If anyone has been hankering after warmer weather, it's Andy Murray. The Wimbledon champion is at his habitual off-season training spot, the University of Miami, where he will continue his mission to be match-fit for the Australian Open and the 2014 season. But before he went across the Atlantic, Murray took the time to visit the All England Club, and sat down with Wimbledon.com for a brief chat...
Tennis players tend to be secretive sorts. And you can understand why. You don't want your opponents and rivals to know everything that is going on with you for fear that they will exploit it and use it against you. As a result, it should not have been a surprise to hear that the back injury that forced Andy Murray into surgery was something he has been managing for an 18-month period.
"It's 18-19 months I've been dealing with the back issue," Murray explained. "Obviously having the surgery was a difficult decision, but I'm hoping that getting back on the court and not having to deal with that, I'll be able to play golf, and football and gokarting and stuff that I haven't been able to do for a long time.
"So being able to get back on the court pain free and do some of my hobbies that I haven't been allowed to do for the last 18 months will be nice."
It may seem like a simple thing, being able to run around and muck about with your friends in a field with a football. Which is why when Murray was finally allowed to run around again, albeit underwater, it was a bit of a revelation.
"The most fun thing I've done in the training was it's basically an underwater treadmill," Murray explained. "When you've been literally lying down for two, three weeks when you're used to being very active and you're not allowed to do anything, then when you can actually start running again and moving around properly, you appreciate that quite a lot. So I'd say that's probably been the best bit. It was something I've never done before ever, in all the training I've done over the years, so it was cool."
Murray being the sort of character he is, prone to analysing the most minute of details, from the way the ball bounces off the chalk lines at Wimbledon, to appreciating the way Agnieszka Radwanska plays tennis, has naturally learned a bit about his body during this rehab process.
"If you are being asked to use a specific muscle without contracting any of the other muscles around it, it's very difficult, so you start to I guess feel and understand your body a little bit better," he said. " It was interesting at the beginning, but after a week, 10 days of that, you want to feel like you can do stuff, even though you're not meant to."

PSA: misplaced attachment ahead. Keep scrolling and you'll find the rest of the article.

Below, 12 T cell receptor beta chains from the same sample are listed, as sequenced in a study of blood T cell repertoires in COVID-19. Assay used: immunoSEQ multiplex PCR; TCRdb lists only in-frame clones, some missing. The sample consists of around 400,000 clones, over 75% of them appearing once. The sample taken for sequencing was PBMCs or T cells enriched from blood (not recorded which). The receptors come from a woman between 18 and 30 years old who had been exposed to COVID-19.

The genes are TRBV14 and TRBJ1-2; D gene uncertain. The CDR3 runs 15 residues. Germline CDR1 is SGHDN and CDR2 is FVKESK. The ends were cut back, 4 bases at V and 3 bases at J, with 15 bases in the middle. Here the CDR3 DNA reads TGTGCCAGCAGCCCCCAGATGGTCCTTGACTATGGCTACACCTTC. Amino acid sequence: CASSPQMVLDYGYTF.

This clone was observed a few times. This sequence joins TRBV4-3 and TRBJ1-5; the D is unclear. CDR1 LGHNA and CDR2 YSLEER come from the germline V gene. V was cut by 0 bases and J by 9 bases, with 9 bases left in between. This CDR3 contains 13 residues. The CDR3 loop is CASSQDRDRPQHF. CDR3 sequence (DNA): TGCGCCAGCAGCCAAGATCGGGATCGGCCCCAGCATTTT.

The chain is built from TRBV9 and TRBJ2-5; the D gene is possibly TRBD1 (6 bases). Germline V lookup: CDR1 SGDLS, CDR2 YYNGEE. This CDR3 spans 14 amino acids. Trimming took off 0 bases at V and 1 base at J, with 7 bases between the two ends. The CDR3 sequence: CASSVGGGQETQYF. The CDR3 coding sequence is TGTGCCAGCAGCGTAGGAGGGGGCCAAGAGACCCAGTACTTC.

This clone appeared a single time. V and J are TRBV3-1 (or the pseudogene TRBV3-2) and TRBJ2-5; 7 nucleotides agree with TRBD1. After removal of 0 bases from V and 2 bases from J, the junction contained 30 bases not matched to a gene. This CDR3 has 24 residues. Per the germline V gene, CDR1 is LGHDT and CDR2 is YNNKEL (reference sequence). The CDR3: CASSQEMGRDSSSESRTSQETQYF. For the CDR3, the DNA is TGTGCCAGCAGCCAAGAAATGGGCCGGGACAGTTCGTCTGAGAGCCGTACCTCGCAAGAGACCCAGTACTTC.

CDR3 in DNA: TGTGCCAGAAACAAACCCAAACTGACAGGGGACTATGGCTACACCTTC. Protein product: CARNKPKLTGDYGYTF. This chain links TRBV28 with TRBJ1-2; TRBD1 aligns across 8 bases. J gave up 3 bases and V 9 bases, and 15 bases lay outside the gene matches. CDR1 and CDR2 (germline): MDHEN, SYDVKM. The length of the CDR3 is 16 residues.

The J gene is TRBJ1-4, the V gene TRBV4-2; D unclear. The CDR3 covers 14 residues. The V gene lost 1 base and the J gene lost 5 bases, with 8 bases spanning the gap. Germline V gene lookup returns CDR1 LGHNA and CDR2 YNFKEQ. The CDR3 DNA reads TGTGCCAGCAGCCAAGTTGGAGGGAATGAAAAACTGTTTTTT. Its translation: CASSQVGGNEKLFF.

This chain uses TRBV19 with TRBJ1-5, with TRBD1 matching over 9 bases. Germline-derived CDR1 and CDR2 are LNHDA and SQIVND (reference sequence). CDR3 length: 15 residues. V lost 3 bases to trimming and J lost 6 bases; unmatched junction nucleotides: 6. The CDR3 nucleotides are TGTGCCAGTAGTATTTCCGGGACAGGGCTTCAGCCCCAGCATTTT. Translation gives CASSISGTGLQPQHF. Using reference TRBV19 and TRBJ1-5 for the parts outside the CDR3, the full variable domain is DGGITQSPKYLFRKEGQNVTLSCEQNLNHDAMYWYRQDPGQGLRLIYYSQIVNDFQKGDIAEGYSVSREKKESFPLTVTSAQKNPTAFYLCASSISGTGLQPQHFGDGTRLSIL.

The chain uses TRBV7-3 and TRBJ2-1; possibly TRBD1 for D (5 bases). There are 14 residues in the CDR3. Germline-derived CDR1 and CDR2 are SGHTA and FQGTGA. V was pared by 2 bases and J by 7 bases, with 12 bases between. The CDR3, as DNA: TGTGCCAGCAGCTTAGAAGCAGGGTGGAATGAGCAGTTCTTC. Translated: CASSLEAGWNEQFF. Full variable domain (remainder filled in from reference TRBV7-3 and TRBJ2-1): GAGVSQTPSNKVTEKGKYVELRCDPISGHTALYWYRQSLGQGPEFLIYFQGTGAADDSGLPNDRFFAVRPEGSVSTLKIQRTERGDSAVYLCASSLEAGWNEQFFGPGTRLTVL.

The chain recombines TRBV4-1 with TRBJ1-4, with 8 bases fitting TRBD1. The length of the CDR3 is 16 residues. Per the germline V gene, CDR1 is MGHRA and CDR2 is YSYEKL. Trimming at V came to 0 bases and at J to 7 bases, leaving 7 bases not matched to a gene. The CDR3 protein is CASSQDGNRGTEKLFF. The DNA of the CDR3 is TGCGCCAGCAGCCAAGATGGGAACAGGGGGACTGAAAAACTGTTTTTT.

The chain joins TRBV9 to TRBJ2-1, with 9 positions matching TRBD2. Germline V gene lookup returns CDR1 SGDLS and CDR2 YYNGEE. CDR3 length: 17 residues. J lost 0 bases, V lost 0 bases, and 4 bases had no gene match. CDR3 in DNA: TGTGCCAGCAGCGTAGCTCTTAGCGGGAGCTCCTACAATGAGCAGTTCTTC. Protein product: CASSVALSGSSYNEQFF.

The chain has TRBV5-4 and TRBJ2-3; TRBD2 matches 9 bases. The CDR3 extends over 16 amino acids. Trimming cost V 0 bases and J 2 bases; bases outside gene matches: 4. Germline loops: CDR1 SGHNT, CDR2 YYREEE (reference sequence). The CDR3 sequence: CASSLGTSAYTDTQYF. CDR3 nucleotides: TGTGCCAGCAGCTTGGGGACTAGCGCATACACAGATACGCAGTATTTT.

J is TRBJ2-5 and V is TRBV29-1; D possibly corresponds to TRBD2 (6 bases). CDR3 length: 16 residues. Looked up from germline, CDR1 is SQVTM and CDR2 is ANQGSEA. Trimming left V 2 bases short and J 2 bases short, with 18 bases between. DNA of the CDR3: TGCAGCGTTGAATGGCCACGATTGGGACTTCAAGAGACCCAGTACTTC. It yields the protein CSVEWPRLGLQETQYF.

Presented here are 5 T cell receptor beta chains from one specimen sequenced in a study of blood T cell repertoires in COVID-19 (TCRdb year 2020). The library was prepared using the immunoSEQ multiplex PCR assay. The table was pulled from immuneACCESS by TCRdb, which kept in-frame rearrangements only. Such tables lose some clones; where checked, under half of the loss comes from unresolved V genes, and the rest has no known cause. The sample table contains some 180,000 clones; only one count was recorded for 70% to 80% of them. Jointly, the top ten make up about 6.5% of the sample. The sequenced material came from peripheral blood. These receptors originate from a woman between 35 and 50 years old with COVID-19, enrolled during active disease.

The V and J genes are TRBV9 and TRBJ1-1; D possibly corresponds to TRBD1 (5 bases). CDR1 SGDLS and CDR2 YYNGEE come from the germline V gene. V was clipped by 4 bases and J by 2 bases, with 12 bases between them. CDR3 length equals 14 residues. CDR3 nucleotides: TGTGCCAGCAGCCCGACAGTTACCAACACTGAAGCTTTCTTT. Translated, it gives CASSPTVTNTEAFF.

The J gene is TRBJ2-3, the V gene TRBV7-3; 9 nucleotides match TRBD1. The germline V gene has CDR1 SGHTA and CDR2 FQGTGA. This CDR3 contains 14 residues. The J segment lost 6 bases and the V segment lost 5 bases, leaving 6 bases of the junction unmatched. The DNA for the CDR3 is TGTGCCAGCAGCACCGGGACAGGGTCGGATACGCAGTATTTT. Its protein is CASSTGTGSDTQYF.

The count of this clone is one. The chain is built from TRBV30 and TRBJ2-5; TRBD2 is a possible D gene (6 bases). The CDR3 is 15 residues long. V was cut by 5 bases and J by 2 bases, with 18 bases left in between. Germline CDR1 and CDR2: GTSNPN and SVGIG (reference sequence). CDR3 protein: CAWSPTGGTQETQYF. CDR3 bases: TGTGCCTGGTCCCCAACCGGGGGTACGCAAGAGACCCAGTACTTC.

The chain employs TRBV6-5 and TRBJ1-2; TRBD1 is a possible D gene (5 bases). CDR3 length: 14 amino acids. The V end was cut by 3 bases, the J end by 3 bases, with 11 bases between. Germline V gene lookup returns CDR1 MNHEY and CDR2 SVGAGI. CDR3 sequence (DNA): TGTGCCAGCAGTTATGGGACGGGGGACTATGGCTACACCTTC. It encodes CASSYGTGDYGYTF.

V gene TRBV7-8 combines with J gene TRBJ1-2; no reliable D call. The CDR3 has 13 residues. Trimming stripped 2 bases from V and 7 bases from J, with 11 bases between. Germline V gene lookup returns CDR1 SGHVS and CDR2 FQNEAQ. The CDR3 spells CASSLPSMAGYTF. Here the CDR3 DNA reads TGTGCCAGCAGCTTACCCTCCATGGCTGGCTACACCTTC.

Which brings us back to the fascination with running on underwater treadmills.
Thankfully, with Murray back on the court in Miami, that frustration will have abated. But he admits that managing his injury has taught him some things along the way too.
"I'd never spent any time in the hospital before, ever, never had to since I was a kid. So it's pretty amazing now the things that they can do," Murray said about his two days in hospital following his back surgery. "A couple of my friends are physios for the NHS, and when you are actually in there and you're the one that can barely walk, can't go to the toilet, stuff like that, can't get out of bed, and having people to help you, I appreciated that a lot, because obviously you don't see that. But then spending two days in there, you see what a good job they all do."
The second lesson was that tough decisions, in the long term, can turn out for the best.
"I think, missing the French Open probably, because at the time I was doubting the decision quite a lot," Murray said, pausing to think what he has learned most from 2013. "Because I could have still played, but it might have set me back a little bit further, made my back a little bit worse. So that I think that process of making the decision and sticking with it, and obviously at the end it turned out and worked out very well with Queen's and Wimbledon. I probably learnt quite a lot from that, making a decision which at the time it's a negative one, you're having to missing a Grand Slam, but rather than just looking short term you're looking a little bit further ahead and thankfully it worked out well."
One of the other ways he has been occupying himself, when not rehabbing all-day every-day, has been promoting Seventy-Seven, Murray's rememberances from first Grand Slam final to the most recent. It begins with his description, point by point, of the last game of the Wimbledon final against Novak Djokovic, a game that lasted almost 13 minutes, involved four Championship points, three break points, and ended Britain's 77-year-wait for a male Wimbledon champion.
"I had never planned what I would do when I won Wimbledon, and my reaction would suggest that I didn't have a clue what I was doing," he writes.
You can watch that last game and Murray's subsequent dazed celebration above.
"When I came in here afterwards I literally didn't remember anything," Murray said, gesturing to the press room. "But I'd watched the end of the match a few times before I spoke about it so I could remember a little bit more. You can think about the end of the match and what it was like winning Wimbledon, but it was more everything that goes into the day, things that happen before and afterwards that you've forgotten or never picked up on, so in some ways it was nice."
20:24...But boy, it was a barrow-load of fun. I hope you enjoyed it even half as much as we did. Thank you for all your messages throughout, you've been the glue holding us together as the edges frayed amid the madness. Now if you'll excuse me, it's time for us Brits to raise a toast to Andy Murray and Fred Perry. British sporting legends both.
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